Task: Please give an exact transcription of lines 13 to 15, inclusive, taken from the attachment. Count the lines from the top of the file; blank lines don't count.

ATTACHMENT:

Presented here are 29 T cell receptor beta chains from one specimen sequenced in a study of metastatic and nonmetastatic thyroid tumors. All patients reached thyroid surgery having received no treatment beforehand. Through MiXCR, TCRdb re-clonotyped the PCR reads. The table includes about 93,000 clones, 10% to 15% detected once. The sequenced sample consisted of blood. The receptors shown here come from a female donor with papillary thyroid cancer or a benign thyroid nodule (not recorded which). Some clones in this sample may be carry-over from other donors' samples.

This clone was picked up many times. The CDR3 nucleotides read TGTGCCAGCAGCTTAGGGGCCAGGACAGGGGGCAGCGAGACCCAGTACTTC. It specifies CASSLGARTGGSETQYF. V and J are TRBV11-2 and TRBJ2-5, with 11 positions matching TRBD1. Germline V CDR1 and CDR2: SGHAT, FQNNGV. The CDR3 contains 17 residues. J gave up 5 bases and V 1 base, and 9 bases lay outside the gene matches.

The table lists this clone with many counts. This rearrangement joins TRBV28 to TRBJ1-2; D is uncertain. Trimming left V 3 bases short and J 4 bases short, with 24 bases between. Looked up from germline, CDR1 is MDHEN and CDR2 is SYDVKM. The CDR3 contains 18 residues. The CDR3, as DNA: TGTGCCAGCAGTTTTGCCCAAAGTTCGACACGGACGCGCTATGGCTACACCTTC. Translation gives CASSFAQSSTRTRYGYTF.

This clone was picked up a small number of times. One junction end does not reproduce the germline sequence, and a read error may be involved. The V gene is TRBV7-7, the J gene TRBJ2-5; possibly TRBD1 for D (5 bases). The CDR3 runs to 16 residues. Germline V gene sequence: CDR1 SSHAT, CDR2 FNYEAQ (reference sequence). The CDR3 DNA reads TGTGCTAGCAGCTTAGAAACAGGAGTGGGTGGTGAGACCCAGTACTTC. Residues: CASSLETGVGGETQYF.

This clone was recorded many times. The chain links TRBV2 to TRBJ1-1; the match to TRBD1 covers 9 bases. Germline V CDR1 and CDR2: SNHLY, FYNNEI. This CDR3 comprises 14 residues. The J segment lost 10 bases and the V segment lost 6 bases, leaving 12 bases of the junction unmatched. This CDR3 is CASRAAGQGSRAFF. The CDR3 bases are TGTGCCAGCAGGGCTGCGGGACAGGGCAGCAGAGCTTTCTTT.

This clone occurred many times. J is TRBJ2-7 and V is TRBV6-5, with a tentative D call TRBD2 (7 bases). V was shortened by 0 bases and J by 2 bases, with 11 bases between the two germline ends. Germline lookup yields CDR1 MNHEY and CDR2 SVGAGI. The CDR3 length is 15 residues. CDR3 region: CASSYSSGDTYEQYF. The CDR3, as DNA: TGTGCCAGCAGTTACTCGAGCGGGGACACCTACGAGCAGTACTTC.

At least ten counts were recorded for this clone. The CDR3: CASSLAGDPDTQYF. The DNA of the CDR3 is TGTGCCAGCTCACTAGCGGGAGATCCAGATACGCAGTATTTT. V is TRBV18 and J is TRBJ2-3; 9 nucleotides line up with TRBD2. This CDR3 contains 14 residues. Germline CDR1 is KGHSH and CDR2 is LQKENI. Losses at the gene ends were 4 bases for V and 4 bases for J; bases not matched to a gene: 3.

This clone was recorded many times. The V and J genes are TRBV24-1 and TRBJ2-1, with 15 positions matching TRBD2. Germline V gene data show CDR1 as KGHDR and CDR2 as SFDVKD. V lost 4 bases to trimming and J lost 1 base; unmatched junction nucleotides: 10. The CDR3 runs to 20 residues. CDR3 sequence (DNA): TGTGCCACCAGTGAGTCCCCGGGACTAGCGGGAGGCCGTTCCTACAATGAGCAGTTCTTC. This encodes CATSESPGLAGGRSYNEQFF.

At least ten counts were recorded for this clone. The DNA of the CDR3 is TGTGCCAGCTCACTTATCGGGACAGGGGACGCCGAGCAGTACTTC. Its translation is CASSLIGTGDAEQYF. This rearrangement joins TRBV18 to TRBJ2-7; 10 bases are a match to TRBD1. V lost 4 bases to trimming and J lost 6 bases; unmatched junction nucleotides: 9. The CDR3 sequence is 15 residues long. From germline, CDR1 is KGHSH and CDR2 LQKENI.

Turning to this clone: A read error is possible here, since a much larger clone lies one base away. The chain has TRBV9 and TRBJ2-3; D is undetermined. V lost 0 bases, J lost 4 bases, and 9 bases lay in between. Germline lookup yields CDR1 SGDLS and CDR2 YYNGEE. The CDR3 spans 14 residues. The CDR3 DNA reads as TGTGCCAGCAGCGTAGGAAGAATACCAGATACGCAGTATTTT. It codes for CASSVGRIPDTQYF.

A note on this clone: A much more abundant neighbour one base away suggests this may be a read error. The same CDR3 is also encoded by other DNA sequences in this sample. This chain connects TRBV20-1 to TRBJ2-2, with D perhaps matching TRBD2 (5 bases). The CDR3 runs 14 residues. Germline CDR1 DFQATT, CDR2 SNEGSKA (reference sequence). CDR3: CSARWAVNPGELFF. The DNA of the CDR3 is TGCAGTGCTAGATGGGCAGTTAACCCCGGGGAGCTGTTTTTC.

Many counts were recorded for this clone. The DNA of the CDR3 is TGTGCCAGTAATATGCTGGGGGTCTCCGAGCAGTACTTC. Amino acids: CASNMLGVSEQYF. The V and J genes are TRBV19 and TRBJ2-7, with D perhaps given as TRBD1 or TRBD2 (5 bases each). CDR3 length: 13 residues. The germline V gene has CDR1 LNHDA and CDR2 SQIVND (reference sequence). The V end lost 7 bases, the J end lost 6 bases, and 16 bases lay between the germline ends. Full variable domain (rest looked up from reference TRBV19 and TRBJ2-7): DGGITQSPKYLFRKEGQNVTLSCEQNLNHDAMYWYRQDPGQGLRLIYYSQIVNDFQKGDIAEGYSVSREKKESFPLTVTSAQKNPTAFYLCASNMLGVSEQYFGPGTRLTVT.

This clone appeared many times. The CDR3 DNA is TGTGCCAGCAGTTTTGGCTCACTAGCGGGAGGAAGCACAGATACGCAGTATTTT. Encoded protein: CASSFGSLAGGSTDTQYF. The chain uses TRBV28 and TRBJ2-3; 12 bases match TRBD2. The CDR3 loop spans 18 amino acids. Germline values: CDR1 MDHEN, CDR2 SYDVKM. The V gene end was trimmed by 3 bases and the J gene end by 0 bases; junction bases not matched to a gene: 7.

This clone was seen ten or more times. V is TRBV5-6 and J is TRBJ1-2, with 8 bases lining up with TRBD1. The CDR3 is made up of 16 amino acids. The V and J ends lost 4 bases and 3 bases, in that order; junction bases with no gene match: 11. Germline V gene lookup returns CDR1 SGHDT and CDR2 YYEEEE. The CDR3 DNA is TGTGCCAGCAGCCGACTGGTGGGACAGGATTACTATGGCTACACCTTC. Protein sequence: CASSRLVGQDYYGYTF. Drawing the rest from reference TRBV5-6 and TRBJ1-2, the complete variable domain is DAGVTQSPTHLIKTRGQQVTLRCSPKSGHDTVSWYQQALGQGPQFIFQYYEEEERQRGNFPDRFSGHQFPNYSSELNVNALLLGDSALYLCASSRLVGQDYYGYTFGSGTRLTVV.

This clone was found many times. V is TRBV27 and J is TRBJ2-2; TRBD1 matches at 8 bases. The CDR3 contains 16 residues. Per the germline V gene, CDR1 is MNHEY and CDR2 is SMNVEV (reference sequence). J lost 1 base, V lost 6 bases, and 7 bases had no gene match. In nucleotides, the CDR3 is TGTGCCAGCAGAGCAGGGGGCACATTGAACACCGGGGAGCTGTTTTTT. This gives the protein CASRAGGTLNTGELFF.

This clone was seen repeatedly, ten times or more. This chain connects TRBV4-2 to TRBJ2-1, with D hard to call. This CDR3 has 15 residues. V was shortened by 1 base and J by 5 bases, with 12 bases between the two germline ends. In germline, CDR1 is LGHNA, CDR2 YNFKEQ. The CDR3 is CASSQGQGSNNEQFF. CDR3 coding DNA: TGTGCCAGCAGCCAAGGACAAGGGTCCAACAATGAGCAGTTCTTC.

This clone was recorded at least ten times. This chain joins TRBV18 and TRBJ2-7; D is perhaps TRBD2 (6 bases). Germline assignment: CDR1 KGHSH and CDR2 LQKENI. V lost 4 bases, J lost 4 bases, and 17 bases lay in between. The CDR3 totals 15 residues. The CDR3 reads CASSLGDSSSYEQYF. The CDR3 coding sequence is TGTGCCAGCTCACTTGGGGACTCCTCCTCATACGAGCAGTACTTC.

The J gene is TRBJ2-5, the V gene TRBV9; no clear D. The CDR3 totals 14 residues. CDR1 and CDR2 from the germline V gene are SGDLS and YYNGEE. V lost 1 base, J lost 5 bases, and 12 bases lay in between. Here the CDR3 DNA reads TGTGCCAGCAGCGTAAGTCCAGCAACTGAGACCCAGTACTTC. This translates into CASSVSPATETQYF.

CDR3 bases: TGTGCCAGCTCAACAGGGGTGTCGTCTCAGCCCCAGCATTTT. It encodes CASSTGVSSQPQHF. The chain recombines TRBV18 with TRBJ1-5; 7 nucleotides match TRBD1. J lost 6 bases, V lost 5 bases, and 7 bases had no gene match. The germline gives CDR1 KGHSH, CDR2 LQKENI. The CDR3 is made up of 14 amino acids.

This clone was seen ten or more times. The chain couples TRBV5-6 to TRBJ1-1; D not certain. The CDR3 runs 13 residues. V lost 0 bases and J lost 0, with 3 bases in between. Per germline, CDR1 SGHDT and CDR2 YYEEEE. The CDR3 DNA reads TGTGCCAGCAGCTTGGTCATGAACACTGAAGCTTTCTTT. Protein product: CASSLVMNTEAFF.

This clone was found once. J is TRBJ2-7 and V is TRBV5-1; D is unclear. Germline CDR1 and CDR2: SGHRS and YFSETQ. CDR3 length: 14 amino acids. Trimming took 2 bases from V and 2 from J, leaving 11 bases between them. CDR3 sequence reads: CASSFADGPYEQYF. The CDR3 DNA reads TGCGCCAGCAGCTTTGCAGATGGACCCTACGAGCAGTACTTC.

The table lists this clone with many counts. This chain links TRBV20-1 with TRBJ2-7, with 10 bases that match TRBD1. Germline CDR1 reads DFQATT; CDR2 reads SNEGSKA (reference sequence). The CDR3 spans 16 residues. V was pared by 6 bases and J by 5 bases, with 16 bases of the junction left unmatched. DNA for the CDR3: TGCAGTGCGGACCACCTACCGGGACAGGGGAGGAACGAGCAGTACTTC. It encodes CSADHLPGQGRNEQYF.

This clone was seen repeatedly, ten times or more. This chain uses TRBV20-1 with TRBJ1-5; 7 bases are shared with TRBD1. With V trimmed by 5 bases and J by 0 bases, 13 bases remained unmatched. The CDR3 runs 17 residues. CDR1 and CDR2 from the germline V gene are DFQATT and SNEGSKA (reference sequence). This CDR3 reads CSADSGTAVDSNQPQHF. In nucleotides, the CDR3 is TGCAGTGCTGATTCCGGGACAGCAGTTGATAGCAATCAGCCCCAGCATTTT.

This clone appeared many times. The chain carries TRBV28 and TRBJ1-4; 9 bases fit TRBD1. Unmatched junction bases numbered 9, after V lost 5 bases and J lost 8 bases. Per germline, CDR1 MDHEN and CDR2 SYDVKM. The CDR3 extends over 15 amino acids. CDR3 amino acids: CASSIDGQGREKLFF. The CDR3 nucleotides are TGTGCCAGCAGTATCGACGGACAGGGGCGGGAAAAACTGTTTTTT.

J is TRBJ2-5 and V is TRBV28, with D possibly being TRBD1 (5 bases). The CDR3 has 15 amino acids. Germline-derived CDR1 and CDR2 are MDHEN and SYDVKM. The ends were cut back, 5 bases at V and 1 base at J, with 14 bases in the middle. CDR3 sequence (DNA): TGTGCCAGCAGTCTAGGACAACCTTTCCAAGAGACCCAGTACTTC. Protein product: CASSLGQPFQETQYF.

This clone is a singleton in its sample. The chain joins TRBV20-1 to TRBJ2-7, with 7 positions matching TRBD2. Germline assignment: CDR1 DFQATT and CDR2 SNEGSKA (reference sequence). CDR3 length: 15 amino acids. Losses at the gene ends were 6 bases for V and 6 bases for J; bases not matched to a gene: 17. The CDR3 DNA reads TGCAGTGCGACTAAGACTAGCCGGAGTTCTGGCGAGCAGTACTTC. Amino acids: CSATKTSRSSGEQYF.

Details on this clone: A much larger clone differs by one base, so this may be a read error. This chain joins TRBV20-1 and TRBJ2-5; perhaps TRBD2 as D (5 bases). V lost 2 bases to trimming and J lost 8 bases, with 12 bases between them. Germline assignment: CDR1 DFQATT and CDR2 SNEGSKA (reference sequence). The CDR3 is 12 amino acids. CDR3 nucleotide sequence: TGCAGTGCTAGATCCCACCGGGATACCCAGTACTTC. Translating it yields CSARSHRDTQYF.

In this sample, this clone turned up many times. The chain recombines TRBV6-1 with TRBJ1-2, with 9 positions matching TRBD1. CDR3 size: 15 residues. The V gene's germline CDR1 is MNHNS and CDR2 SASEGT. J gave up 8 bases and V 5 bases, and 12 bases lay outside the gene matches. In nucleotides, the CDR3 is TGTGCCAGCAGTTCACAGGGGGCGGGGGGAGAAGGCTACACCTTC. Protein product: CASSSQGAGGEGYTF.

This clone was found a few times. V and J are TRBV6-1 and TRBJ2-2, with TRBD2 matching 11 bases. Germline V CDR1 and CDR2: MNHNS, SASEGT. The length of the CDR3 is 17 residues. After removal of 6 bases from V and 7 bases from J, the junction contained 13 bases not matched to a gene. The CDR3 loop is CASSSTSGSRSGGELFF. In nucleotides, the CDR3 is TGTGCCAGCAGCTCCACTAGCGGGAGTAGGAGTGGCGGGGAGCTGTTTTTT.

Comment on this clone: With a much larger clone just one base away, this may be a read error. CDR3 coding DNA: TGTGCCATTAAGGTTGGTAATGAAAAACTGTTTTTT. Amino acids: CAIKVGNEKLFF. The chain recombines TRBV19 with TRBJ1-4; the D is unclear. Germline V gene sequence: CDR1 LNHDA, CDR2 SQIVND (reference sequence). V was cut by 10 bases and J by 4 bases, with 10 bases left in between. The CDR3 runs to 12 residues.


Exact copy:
This clone appeared many times. The CDR3 DNA is TGTGCCAGCAGTTTTGGCTCACTAGCGGGAGGAAGCACAGATACGCAGTATTTT. Encoded protein: CASSFGSLAGGSTDTQYF. The chain uses TRBV28 and TRBJ2-3; 12 bases match TRBD2. The CDR3 loop spans 18 amino acids. Germline values: CDR1 MDHEN, CDR2 SYDVKM. The V gene end was trimmed by 3 bases and the J gene end by 0 bases; junction bases not matched to a gene: 7.

This clone was seen ten or more times. V is TRBV5-6 and J is TRBJ1-2, with 8 bases lining up with TRBD1. The CDR3 is made up of 16 amino acids. The V and J ends lost 4 bases and 3 bases, in that order; junction bases with no gene match: 11. Germline V gene lookup returns CDR1 SGHDT and CDR2 YYEEEE. The CDR3 DNA is TGTGCCAGCAGCCGACTGGTGGGACAGGATTACTATGGCTACACCTTC. Protein sequence: CASSRLVGQDYYGYTF. Drawing the rest from reference TRBV5-6 and TRBJ1-2, the complete variable domain is DAGVTQSPTHLIKTRGQQVTLRCSPKSGHDTVSWYQQALGQGPQFIFQYYEEEERQRGNFPDRFSGHQFPNYSSELNVNALLLGDSALYLCASSRLVGQDYYGYTFGSGTRLTVV.

This clone was found many times. V is TRBV27 and J is TRBJ2-2; TRBD1 matches at 8 bases. The CDR3 contains 16 residues. Per the germline V gene, CDR1 is MNHEY and CDR2 is SMNVEV (reference sequence). J lost 1 base, V lost 6 bases, and 7 bases had no gene match. In nucleotides, the CDR3 is TGTGCCAGCAGAGCAGGGGGCACATTGAACACCGGGGAGCTGTTTTTT. This gives the protein CASRAGGTLNTGELFF.